U.N. says millions of Ethiopians need food aid


CNN- January 28, 2000

Web posted at: 12:35 PM EST (1735 GMT)


                  ADDIS ABABA, Ethiopia (Reuters) -- The United Nations said on Friday

                  that more than eight million Ethiopians will need emergency food aid this year

                  and appealed to donors for $190 million to finance the operation.


                  U.N. officials in Addis Ababa said a long drought in some areas and

                  excessive rains in others had battered food production and many families

                  had no alternative means of survival because their livestock had either died

                  or been sold.


                  "The situation now is very serious," said Judith Lewis, country director of the

                  U.N. World Food Programme (WFP). "We will need a lot of food,

                  especially in the next six months, to address the immediate food needs."


                  Experts say Ethiopia's grain harvest fell to 10.7 million tonnes last year from

                  11.4 million in 1998 and was about two million tonnes short of what is

                  needed to feed the country's 60 million people.


                  This year's emergency food relief will target over eight million Ethiopians and

                  about 250,000 foreign refugees -- mainly from neighboring Somalia and



                  Foreign donors sent food aid to almost seven million Ethiopians last year but

                  while it helped avert a disaster, the underlying food shortage was

                  exacerbated by fresh crop failures.


                  "If adequate assistance is slow in arriving, the crisis will not only return but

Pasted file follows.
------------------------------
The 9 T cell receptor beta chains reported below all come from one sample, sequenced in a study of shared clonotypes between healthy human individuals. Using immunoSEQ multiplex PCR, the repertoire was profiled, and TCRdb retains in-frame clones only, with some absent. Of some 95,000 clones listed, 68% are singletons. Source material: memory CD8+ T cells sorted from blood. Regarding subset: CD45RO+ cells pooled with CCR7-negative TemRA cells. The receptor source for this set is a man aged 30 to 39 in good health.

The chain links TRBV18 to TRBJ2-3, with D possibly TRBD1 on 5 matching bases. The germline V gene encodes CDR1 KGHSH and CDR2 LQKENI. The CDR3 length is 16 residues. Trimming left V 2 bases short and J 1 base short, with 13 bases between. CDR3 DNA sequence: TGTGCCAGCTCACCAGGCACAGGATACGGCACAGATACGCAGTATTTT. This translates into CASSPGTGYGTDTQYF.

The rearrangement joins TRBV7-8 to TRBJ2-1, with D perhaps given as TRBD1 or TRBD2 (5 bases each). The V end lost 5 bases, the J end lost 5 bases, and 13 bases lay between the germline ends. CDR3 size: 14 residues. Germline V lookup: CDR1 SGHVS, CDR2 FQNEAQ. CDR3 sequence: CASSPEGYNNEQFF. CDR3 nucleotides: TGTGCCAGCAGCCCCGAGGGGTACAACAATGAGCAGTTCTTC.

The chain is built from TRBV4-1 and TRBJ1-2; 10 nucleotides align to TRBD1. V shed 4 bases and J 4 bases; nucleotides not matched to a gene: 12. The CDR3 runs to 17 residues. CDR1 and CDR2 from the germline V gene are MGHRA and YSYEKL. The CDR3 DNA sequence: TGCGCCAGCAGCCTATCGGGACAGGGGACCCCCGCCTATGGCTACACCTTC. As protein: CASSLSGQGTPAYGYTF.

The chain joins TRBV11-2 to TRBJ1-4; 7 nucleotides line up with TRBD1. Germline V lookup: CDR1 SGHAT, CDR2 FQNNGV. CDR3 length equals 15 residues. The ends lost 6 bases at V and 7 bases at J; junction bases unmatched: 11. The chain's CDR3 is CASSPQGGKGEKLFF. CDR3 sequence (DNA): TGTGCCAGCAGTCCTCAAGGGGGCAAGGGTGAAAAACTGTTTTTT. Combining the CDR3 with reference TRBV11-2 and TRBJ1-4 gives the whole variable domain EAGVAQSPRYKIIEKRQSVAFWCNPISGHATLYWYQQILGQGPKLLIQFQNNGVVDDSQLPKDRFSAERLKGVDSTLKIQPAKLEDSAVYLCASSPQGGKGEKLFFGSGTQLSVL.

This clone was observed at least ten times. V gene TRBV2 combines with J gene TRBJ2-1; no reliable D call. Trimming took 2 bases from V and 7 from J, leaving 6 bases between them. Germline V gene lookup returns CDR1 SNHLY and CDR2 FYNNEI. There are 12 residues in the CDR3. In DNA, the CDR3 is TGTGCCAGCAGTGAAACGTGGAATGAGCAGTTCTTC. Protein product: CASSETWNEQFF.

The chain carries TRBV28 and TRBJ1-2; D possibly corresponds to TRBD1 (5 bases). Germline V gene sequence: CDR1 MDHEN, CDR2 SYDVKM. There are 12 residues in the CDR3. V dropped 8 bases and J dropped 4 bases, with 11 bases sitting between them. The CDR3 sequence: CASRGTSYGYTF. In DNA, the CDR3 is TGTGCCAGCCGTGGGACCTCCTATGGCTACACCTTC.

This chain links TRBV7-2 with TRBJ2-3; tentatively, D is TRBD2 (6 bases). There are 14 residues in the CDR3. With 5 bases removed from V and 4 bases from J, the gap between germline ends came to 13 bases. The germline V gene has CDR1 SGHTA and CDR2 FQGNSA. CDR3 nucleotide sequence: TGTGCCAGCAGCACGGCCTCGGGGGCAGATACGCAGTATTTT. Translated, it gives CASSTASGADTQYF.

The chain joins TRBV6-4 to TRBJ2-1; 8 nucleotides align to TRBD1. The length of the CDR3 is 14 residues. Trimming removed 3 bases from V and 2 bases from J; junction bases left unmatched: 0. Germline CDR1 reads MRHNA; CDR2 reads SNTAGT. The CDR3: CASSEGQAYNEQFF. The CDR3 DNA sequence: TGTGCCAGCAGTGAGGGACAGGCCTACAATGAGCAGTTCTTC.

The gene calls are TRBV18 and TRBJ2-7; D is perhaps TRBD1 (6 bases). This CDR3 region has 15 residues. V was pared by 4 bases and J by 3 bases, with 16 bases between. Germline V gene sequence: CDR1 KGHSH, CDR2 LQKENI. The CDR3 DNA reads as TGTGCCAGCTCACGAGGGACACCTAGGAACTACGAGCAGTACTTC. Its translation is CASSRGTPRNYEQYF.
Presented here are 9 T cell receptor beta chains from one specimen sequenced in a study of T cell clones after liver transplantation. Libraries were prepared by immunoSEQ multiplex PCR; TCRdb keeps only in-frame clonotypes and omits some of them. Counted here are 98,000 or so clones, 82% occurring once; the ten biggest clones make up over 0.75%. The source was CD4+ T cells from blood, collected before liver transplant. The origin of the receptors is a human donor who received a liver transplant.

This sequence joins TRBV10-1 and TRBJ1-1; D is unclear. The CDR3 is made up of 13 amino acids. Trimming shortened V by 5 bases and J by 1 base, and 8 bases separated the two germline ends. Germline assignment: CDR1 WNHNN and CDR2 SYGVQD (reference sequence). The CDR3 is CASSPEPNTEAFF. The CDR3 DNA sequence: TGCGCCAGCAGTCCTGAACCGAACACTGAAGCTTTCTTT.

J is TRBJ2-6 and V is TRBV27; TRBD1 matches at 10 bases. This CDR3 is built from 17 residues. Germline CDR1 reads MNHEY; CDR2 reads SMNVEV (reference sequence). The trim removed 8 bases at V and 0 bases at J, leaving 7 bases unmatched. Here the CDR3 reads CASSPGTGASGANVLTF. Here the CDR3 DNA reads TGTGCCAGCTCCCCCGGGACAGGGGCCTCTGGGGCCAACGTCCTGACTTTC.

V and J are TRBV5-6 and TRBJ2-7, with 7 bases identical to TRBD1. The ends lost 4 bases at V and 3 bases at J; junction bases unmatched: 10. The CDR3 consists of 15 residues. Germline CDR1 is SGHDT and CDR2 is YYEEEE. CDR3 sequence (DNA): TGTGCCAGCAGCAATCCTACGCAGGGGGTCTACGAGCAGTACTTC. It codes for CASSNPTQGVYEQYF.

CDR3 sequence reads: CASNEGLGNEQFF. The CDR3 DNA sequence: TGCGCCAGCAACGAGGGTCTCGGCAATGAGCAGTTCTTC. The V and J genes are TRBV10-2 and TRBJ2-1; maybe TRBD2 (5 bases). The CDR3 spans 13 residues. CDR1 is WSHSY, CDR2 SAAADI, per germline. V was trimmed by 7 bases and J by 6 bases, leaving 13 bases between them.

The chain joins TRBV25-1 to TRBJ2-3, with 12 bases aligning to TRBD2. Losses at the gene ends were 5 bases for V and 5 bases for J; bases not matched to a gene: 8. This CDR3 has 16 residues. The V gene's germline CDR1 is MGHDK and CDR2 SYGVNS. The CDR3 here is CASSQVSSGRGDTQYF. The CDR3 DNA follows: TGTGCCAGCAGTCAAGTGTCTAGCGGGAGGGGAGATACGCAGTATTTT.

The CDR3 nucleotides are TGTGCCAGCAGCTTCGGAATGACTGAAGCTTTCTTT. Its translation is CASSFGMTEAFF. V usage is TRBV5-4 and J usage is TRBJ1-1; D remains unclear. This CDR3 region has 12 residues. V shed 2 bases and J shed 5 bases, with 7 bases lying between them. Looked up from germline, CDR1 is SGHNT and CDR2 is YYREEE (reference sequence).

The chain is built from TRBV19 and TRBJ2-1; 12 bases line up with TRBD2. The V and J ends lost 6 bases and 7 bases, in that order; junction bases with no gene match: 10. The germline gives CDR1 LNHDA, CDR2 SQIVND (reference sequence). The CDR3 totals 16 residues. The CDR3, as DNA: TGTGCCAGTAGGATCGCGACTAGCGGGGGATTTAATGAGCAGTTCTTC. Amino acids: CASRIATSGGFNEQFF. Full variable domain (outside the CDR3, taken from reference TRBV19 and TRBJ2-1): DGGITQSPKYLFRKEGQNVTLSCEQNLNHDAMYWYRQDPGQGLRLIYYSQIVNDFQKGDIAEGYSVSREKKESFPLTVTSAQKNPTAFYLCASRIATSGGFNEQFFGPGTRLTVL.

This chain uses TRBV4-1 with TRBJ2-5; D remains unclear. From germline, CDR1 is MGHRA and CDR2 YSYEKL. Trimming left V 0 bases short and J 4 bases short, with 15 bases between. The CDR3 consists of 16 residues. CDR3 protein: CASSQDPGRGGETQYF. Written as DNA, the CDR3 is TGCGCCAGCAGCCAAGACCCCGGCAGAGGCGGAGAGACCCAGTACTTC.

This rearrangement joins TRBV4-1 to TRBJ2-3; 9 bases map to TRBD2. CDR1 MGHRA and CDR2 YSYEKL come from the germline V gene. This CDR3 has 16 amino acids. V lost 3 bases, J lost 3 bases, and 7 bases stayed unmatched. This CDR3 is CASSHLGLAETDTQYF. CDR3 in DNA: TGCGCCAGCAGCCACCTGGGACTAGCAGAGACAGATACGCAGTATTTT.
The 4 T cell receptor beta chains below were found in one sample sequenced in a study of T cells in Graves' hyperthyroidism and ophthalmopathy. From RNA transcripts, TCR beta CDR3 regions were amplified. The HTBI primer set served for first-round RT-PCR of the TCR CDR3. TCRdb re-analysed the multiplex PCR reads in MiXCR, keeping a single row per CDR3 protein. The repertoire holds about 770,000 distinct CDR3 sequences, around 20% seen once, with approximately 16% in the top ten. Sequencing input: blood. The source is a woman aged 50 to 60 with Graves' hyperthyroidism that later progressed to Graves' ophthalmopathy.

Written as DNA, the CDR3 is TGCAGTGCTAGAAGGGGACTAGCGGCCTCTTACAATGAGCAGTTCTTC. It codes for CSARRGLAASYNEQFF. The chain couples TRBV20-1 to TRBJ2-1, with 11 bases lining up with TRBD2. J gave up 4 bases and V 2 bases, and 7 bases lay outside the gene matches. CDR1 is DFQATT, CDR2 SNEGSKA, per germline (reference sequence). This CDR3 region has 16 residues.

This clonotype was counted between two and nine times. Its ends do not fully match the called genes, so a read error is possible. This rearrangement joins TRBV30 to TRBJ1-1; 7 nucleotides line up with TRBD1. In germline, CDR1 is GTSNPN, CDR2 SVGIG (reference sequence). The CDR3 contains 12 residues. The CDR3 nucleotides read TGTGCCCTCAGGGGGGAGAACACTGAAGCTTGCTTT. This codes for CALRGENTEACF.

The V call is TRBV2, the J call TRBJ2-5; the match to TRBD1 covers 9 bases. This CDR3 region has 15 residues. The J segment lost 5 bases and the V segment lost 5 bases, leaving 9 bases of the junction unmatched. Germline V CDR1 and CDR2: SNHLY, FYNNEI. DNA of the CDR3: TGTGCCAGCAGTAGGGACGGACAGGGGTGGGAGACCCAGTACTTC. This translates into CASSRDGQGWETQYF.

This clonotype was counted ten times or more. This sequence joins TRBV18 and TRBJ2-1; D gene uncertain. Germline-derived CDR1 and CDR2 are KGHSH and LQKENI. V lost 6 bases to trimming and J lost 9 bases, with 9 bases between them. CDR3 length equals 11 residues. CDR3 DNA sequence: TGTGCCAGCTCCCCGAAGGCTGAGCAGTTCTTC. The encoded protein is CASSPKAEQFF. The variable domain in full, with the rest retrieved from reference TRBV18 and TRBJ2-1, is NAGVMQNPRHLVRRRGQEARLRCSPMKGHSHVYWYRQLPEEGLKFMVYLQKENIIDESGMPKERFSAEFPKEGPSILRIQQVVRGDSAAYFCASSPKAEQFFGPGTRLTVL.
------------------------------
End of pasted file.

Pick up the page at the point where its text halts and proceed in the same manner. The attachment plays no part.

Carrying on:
will be much larger in magnitude and severity and certainly more costly and

                  difficult to mitigate," the U.N. said in a statement on Friday.


                  There have been recent reports of several young children dying every day in

                  eastern Ethiopia from diseases such as dysentery.


                  About one million people are believed to have died in a drought which

                  ravaged Ethiopia in 1984-85. The government of the time would not admit

                  to the disaster so food assistance came too late to save many victims.


                  Much of the Horn of Africa and eastern Africa has been hit by drought over

                  the past two years, partly due to the La Nina weather phenomenon which

                  cools sea surface temperatures, leading to lower rainfalls.


                  In a separate appeal on Friday, the U.N. said it would need $42.8 million to

                  help around 600,000 people in neighboring Eritrea this year. About $27.9

                  million would go to food aid and the rest to non-food items.


                  Most of the beneficiaries of the aid programme have been pushed from their

                  homes by a 21-month-old border war between Ethiopia and Eritrea.


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